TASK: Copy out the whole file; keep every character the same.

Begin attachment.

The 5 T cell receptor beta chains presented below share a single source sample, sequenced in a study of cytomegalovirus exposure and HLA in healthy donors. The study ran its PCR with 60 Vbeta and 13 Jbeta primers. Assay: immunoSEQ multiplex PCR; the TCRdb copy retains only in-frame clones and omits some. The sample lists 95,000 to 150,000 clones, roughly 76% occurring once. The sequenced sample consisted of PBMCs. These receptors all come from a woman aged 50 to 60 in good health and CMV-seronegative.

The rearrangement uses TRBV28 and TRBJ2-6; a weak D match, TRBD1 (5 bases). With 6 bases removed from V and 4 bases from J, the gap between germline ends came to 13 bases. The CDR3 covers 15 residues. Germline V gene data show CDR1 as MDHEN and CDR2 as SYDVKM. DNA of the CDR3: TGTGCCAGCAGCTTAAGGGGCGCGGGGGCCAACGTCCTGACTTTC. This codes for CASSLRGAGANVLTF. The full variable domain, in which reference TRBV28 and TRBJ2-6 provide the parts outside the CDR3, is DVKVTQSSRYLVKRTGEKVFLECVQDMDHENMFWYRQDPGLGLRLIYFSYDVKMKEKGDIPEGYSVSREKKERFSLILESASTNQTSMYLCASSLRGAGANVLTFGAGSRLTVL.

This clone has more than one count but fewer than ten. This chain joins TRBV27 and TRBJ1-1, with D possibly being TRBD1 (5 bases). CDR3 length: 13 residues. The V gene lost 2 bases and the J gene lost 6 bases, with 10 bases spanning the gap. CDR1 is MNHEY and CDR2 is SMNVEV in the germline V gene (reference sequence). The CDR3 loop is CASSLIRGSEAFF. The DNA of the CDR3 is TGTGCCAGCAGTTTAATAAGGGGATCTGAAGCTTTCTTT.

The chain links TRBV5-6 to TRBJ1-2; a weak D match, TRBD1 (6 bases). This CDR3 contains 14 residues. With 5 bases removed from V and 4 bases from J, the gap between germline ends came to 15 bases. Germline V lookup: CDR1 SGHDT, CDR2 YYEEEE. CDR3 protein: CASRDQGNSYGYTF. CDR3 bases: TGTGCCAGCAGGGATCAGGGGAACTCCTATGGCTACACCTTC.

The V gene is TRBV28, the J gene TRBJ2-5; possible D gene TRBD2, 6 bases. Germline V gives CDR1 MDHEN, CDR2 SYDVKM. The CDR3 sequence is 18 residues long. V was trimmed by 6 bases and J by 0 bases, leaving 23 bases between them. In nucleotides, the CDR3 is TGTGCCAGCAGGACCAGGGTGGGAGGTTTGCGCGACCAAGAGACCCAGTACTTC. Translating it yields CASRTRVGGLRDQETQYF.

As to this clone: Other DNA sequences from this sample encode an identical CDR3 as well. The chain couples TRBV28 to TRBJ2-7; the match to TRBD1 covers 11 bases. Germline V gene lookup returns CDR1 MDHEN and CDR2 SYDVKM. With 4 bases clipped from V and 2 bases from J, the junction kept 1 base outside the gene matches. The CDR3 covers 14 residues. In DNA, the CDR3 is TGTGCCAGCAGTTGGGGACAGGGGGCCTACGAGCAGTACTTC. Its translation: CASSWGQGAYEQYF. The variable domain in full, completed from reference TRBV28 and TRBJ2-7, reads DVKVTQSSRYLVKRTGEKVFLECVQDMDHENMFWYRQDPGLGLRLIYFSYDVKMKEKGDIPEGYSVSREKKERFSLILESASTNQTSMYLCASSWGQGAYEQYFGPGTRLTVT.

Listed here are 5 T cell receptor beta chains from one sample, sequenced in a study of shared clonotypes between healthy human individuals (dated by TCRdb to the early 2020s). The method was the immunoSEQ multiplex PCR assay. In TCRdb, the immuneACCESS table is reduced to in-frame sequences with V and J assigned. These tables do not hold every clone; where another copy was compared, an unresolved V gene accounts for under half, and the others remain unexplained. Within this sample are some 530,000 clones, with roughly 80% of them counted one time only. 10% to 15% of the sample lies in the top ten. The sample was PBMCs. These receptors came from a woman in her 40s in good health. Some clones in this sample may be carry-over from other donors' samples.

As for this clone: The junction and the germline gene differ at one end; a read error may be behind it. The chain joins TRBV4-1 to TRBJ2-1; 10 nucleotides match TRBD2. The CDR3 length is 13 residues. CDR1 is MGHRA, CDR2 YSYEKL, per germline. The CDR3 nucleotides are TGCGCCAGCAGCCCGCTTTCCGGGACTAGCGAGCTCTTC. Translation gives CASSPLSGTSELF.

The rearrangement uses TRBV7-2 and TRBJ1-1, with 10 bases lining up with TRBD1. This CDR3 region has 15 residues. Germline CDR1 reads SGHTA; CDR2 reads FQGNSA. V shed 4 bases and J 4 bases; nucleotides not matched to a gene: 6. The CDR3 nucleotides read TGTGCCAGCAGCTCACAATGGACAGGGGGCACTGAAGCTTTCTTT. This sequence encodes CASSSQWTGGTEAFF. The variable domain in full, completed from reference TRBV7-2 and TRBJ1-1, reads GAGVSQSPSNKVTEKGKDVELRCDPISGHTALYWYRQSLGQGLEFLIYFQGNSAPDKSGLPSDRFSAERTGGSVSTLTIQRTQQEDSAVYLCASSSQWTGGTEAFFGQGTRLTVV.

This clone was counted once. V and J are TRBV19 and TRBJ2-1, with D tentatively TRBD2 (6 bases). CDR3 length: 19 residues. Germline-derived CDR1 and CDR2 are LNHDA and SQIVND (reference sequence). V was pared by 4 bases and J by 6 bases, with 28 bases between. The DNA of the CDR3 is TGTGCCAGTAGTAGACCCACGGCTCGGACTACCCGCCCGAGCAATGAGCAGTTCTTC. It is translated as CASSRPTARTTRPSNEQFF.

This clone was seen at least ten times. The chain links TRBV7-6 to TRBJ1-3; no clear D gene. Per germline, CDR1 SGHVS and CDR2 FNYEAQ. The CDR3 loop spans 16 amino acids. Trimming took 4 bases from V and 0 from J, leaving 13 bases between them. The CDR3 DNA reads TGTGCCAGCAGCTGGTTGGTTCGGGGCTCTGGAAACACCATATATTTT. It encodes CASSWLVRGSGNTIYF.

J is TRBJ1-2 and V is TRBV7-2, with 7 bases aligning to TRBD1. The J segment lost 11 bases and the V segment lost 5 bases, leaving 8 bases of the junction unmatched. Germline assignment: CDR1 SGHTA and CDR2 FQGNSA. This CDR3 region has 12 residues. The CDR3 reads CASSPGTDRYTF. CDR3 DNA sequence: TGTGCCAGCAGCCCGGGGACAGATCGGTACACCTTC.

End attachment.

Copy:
The 5 T cell receptor beta chains presented below share a single source sample, sequenced in a study of cytomegalovirus exposure and HLA in healthy donors. The study ran its PCR with 60 Vbeta and 13 Jbeta primers. Assay: immunoSEQ multiplex PCR; the TCRdb copy retains only in-frame clones and omits some. The sample lists 95,000 to 150,000 clones, roughly 76% occurring once. The sequenced sample consisted of PBMCs. These receptors all come from a woman aged 50 to 60 in good health and CMV-seronegative.

The rearrangement uses TRBV28 and TRBJ2-6; a weak D match, TRBD1 (5 bases). With 6 bases removed from V and 4 bases from J, the gap between germline ends came to 13 bases. The CDR3 covers 15 residues. Germline V gene data show CDR1 as MDHEN and CDR2 as SYDVKM. DNA of the CDR3: TGTGCCAGCAGCTTAAGGGGCGCGGGGGCCAACGTCCTGACTTTC. This codes for CASSLRGAGANVLTF. The full variable domain, in which reference TRBV28 and TRBJ2-6 provide the parts outside the CDR3, is DVKVTQSSRYLVKRTGEKVFLECVQDMDHENMFWYRQDPGLGLRLIYFSYDVKMKEKGDIPEGYSVSREKKERFSLILESASTNQTSMYLCASSLRGAGANVLTFGAGSRLTVL.

This clone has more than one count but fewer than ten. This chain joins TRBV27 and TRBJ1-1, with D possibly being TRBD1 (5 bases). CDR3 length: 13 residues. The V gene lost 2 bases and the J gene lost 6 bases, with 10 bases spanning the gap. CDR1 is MNHEY and CDR2 is SMNVEV in the germline V gene (reference sequence). The CDR3 loop is CASSLIRGSEAFF. The DNA of the CDR3 is TGTGCCAGCAGTTTAATAAGGGGATCTGAAGCTTTCTTT.

The chain links TRBV5-6 to TRBJ1-2; a weak D match, TRBD1 (6 bases). This CDR3 contains 14 residues. With 5 bases removed from V and 4 bases from J, the gap between germline ends came to 15 bases. Germline V lookup: CDR1 SGHDT, CDR2 YYEEEE. CDR3 protein: CASRDQGNSYGYTF. CDR3 bases: TGTGCCAGCAGGGATCAGGGGAACTCCTATGGCTACACCTTC.

The V gene is TRBV28, the J gene TRBJ2-5; possible D gene TRBD2, 6 bases. Germline V gives CDR1 MDHEN, CDR2 SYDVKM. The CDR3 sequence is 18 residues long. V was trimmed by 6 bases and J by 0 bases, leaving 23 bases between them. In nucleotides, the CDR3 is TGTGCCAGCAGGACCAGGGTGGGAGGTTTGCGCGACCAAGAGACCCAGTACTTC. Translating it yields CASRTRVGGLRDQETQYF.

As to this clone: Other DNA sequences from this sample encode an identical CDR3 as well. The chain couples TRBV28 to TRBJ2-7; the match to TRBD1 covers 11 bases. Germline V gene lookup returns CDR1 MDHEN and CDR2 SYDVKM. With 4 bases clipped from V and 2 bases from J, the junction kept 1 base outside the gene matches. The CDR3 covers 14 residues. In DNA, the CDR3 is TGTGCCAGCAGTTGGGGACAGGGGGCCTACGAGCAGTACTTC. Its translation: CASSWGQGAYEQYF. The variable domain in full, completed from reference TRBV28 and TRBJ2-7, reads DVKVTQSSRYLVKRTGEKVFLECVQDMDHENMFWYRQDPGLGLRLIYFSYDVKMKEKGDIPEGYSVSREKKERFSLILESASTNQTSMYLCASSWGQGAYEQYFGPGTRLTVT.

Listed here are 5 T cell receptor beta chains from one sample, sequenced in a study of shared clonotypes between healthy human individuals (dated by TCRdb to the early 2020s). The method was the immunoSEQ multiplex PCR assay. In TCRdb, the immuneACCESS table is reduced to in-frame sequences with V and J assigned. These tables do not hold every clone; where another copy was compared, an unresolved V gene accounts for under half, and the others remain unexplained. Within this sample are some 530,000 clones, with roughly 80% of them counted one time only. 10% to 15% of the sample lies in the top ten. The sample was PBMCs. These receptors came from a woman in her 40s in good health. Some clones in this sample may be carry-over from other donors' samples.

As for this clone: The junction and the germline gene differ at one end; a read error may be behind it. The chain joins TRBV4-1 to TRBJ2-1; 10 nucleotides match TRBD2. The CDR3 length is 13 residues. CDR1 is MGHRA, CDR2 YSYEKL, per germline. The CDR3 nucleotides are TGCGCCAGCAGCCCGCTTTCCGGGACTAGCGAGCTCTTC. Translation gives CASSPLSGTSELF.

The rearrangement uses TRBV7-2 and TRBJ1-1, with 10 bases lining up with TRBD1. This CDR3 region has 15 residues. Germline CDR1 reads SGHTA; CDR2 reads FQGNSA. V shed 4 bases and J 4 bases; nucleotides not matched to a gene: 6. The CDR3 nucleotides read TGTGCCAGCAGCTCACAATGGACAGGGGGCACTGAAGCTTTCTTT. This sequence encodes CASSSQWTGGTEAFF. The variable domain in full, completed from reference TRBV7-2 and TRBJ1-1, reads GAGVSQSPSNKVTEKGKDVELRCDPISGHTALYWYRQSLGQGLEFLIYFQGNSAPDKSGLPSDRFSAERTGGSVSTLTIQRTQQEDSAVYLCASSSQWTGGTEAFFGQGTRLTVV.

This clone was counted once. V and J are TRBV19 and TRBJ2-1, with D tentatively TRBD2 (6 bases). CDR3 length: 19 residues. Germline-derived CDR1 and CDR2 are LNHDA and SQIVND (reference sequence). V was pared by 4 bases and J by 6 bases, with 28 bases between. The DNA of the CDR3 is TGTGCCAGTAGTAGACCCACGGCTCGGACTACCCGCCCGAGCAATGAGCAGTTCTTC. It is translated as CASSRPTARTTRPSNEQFF.

This clone was seen at least ten times. The chain links TRBV7-6 to TRBJ1-3; no clear D gene. Per germline, CDR1 SGHVS and CDR2 FNYEAQ. The CDR3 loop spans 16 amino acids. Trimming took 4 bases from V and 0 from J, leaving 13 bases between them. The CDR3 DNA reads TGTGCCAGCAGCTGGTTGGTTCGGGGCTCTGGAAACACCATATATTTT. It encodes CASSWLVRGSGNTIYF.

J is TRBJ1-2 and V is TRBV7-2, with 7 bases aligning to TRBD1. The J segment lost 11 bases and the V segment lost 5 bases, leaving 8 bases of the junction unmatched. Germline assignment: CDR1 SGHTA and CDR2 FQGNSA. This CDR3 region has 12 residues. The CDR3 reads CASSPGTDRYTF. CDR3 DNA sequence: TGTGCCAGCAGCCCGGGGACAGATCGGTACACCTTC.